• Participate in a close reading of text, respond to guiding questions, analyze character development, discussion: focus on theme.Use your interpretations and analyses from the organizer and explain in writing how the theme in "Sweet Potato Pie" emerges and develops over the course of the text.
  • Webquest of nonfiction text about Sharecropping. Using evidence from the non-fiction sources, write and informative essay about how the setting of SPP influences the characters' development .
  • Analyze a nonprint text of images from the Library of Congress on sharecropping and images from Harlem during the Renaissance. Class discussion comparing them to the themes in the text and how it reflects the time period.
  • Synthesize in comparison to the print text, write an explanatory essay; focus on theme. Explain how the characters' identifies are products of their environment.
  • Reflect on the character of Buddy and how he would define "who he is" in the story "Sweet Potato Pie."
  • Participate in a discussion about the character, if assigned to do so by your teacher.
  • Reread the story or portions of it and thoughtfully respond to the questions on the Character Study Close Reading
  • Use your responses from the Character Study organizer to write a well-developed paragraph that can be presented to the class, in which you make a claim about how Buddy, the narrator, would define who he is. Be sure that your claim is supported by concrete textual evidence.
Lesson Closure

Participate in a class discussion about the character of Charley in the short story. While aspects of his life were very challenging, why do you think the author avoided portraying him as a victim? How would Charley identify himself? Explain your response using information from the text.

Resource

Links to the short story:

Note: the above texts have been produced by unknown sources; they may contain typographical errors. The story is also printed in several Literature Anthologies, including Glencoe.

Resource Downloads

Download Task 1 - Text-Dependent Guiding Questions

Download Task 2 - An Examination of Theme in "Sweet Potato Pie" Eugenia Collier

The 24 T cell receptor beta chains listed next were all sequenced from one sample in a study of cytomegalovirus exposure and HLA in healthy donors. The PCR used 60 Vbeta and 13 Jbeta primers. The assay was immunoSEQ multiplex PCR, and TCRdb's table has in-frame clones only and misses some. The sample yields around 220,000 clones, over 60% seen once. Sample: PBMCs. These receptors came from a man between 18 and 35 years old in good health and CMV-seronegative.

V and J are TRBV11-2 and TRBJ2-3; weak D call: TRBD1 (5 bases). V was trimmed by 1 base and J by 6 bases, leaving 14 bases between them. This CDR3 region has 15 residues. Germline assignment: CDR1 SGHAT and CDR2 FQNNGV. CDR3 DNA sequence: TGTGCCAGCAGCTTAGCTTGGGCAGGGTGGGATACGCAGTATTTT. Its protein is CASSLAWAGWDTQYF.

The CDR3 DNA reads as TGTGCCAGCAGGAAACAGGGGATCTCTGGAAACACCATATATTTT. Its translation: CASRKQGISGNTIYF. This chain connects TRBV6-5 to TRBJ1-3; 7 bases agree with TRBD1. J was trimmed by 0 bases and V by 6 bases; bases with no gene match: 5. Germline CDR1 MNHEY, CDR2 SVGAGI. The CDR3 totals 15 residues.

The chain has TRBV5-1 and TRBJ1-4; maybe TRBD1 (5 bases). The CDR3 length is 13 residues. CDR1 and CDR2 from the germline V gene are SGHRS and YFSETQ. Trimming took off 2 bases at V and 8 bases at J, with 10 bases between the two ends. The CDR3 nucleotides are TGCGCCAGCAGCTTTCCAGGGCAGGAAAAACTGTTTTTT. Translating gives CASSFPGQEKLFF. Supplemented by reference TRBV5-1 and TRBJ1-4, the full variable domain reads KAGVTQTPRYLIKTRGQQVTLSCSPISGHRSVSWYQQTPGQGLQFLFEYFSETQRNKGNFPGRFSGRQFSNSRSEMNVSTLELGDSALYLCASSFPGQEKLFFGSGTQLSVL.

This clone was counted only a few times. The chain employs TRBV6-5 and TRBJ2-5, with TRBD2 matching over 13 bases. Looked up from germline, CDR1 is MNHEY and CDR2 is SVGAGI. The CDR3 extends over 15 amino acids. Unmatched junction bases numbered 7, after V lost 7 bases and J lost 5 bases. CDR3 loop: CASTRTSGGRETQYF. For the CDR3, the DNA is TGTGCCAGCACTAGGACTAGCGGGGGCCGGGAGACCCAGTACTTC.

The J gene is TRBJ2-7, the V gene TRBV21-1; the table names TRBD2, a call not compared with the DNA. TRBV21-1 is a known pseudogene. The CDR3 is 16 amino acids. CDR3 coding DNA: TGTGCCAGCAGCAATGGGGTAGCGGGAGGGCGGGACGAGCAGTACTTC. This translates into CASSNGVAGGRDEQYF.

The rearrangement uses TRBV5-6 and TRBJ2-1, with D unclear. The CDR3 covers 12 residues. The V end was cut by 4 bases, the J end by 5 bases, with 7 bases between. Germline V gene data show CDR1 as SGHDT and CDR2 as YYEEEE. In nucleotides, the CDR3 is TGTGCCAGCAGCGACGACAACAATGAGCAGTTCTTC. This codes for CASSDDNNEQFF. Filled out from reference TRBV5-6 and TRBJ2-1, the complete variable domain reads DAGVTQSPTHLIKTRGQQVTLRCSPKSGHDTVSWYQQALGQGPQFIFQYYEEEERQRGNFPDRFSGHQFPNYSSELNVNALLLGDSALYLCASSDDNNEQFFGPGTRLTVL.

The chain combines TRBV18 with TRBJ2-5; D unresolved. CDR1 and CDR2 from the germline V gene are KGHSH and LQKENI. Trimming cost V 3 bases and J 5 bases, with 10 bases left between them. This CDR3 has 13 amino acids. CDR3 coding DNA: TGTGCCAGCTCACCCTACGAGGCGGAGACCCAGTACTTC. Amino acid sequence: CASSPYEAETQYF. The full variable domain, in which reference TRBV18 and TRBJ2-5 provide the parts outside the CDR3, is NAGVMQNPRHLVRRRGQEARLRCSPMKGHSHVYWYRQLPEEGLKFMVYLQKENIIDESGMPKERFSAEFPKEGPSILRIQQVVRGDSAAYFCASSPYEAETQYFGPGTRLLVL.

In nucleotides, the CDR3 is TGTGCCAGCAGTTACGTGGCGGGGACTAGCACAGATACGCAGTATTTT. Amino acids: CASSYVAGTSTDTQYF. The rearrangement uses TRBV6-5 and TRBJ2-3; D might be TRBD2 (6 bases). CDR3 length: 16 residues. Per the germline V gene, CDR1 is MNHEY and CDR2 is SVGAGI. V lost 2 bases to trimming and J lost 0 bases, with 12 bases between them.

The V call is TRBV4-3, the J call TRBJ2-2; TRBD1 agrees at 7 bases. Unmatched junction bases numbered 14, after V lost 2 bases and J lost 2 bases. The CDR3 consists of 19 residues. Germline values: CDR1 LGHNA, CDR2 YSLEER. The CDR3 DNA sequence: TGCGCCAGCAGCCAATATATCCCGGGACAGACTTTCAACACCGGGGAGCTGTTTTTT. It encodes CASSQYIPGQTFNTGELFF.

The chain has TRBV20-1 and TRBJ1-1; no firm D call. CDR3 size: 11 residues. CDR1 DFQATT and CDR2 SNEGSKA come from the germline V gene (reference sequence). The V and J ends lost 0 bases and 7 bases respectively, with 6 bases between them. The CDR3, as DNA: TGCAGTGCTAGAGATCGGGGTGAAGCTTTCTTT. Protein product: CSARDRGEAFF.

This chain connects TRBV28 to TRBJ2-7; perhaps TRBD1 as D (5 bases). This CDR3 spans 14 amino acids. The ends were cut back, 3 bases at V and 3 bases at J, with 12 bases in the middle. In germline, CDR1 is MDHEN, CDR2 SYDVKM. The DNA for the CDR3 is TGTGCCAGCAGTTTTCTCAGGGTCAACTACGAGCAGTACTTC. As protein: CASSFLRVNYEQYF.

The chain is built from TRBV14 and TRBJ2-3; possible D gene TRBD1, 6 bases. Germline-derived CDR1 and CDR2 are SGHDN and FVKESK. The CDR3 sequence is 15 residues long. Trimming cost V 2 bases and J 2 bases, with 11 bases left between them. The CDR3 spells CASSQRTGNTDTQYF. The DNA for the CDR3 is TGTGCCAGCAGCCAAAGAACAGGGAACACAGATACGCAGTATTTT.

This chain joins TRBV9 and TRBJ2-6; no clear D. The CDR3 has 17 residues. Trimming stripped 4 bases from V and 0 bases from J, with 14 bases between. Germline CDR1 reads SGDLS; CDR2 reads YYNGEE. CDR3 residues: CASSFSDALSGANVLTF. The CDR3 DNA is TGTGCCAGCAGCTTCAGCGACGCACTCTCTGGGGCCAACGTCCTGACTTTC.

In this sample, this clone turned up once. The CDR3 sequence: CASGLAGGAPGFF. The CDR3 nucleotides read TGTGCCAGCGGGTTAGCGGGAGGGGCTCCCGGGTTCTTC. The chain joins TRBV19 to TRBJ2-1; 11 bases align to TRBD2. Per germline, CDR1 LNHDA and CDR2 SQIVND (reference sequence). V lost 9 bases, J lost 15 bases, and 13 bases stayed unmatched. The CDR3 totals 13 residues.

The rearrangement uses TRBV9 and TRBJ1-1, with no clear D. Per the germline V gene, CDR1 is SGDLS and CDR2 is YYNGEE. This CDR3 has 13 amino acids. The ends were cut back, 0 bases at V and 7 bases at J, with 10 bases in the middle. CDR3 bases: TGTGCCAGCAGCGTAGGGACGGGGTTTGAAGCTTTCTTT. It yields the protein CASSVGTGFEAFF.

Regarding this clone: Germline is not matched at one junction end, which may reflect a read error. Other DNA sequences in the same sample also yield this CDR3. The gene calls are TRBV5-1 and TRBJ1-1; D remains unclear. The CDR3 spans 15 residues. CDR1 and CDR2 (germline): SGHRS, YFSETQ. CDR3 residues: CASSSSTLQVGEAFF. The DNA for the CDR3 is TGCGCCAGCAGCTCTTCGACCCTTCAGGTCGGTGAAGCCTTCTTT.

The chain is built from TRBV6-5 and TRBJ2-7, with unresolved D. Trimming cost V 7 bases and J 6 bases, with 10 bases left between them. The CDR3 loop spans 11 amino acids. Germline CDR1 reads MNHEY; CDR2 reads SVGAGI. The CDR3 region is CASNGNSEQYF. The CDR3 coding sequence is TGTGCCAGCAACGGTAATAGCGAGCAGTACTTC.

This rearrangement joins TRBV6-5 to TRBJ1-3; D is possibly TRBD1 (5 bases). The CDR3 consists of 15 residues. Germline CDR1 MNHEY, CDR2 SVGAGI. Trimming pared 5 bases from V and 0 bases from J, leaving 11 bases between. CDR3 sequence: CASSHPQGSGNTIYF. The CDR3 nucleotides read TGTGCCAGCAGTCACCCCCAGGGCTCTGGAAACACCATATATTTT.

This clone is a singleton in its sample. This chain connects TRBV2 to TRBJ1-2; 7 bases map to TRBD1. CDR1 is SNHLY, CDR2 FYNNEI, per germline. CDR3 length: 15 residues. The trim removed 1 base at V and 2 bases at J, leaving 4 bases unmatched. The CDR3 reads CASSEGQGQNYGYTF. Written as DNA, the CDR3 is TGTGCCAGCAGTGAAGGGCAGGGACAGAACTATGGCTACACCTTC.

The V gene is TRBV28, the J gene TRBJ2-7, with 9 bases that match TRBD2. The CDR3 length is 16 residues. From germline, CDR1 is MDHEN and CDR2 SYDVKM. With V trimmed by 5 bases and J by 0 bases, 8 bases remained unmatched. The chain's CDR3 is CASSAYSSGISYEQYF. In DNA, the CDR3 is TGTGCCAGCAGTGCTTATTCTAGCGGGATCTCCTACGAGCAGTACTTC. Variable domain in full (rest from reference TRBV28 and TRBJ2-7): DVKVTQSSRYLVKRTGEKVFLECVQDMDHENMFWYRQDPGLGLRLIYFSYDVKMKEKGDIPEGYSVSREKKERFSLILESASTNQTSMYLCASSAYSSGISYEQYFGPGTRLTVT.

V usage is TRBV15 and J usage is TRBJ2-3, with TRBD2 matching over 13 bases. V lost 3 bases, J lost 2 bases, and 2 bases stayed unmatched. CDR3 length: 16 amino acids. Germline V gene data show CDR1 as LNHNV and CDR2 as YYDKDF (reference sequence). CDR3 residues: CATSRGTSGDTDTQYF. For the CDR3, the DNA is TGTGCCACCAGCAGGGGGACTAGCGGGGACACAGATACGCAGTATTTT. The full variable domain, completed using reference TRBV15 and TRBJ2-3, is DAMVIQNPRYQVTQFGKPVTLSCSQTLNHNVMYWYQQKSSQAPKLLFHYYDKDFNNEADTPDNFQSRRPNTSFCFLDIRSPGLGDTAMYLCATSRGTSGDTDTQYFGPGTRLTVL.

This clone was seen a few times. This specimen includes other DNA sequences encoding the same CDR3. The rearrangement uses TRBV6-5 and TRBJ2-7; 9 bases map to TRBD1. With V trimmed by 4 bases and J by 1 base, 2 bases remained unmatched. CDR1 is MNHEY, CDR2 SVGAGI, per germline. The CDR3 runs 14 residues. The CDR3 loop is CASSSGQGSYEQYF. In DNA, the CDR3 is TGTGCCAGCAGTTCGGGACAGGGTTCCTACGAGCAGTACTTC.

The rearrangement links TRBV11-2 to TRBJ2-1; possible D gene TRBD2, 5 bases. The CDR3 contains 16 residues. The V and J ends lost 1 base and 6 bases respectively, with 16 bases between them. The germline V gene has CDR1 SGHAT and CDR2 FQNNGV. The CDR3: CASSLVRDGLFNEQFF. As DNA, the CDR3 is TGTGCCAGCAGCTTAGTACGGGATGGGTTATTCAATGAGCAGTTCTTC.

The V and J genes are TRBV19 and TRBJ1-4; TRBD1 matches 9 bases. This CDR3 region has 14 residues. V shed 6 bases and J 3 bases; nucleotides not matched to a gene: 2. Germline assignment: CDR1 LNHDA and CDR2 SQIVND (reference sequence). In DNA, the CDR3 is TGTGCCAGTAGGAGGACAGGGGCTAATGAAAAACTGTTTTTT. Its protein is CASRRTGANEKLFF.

Download Task 3 - Characters and Environment

CCSS Standards Alignment

Reading: Literature

RL.9-10.1 Cite strong and thorough textual evidence to support analysis of what the text says explicitly as well as inferences drawn from the text.
RL.9-10.2 Determine a theme or central idea of a text and analyze in detail its development over the course of the text, including how it emerges and is shaped and refined by specific details; provide an objective summary of the text.
RL.9-10.3 Analyze how complex characters (e.g., those with multiple or conflicting motivations) develop over the course of a text, interact with other characters, and advance the plot or develop the theme.
RL.9-10.7 Analyze the representation of a subject or a key scene in two different artistic mediums, including what is emphasized or absent in each treatment (e.g., Auden’s “Musée des Beaux Arts” and Breughel’s Landscape with the Fall of Icarus).

Writing

W.9-10.2 Write informative/explanatory texts to examine and convey complex ideas, concepts, and information clearly and accurately through the effective selection, organization, and analysis of content.
W.9-10.2a Introduce a topic; organize complex ideas, concepts, and information to make important connections and distinctions; include formatting (e.g., headings), graphics (e.g., figures, tables), and multimedia when useful to aiding comprehension.
W.9-10.2b Develop the topic with well-chosen, relevant, and sufficient facts, extended definitions, concrete details, quotations, or other information and examples appropriate to the audience’s knowledge of the topic.
W.9-10.2c Use appropriate and varied transitions to link the major sections of the text, create cohesion, and clarify the relationships among complex ideas and concepts.
W.9-10.2d Use precise language and domain-specific vocabulary to manage the complexity of the topic.
W.9-10.2e Establish and maintain a formal style and objective tone while attending to the norms and conventions of the discipline in which they are writing.
W.9-10.2f Provide a concluding statement or section that follows from and supports the information or explanation presented (e.g., articulating implications or the significance of the topic).
W.9-10.9 Draw evidence from literary or informational texts to support analysis, reflection, and research.

Speaking & Listening

SL.9-10.1 Initiate and participate effectively in a range of collaborative discussions (one-on-one, in groups, and teacher-led) with diverse partners on grades 9–10 topics, texts, and issues, building on others’ ideas and expressing their own clearly and persuasively.

Language

L.9-10.1 Demonstrate command of the conventions of standard English grammar and usage when writing or speaking.
L.9-10.2 Demonstrate command of the conventions of standard English capitalization, punctuation, and spelling when writing.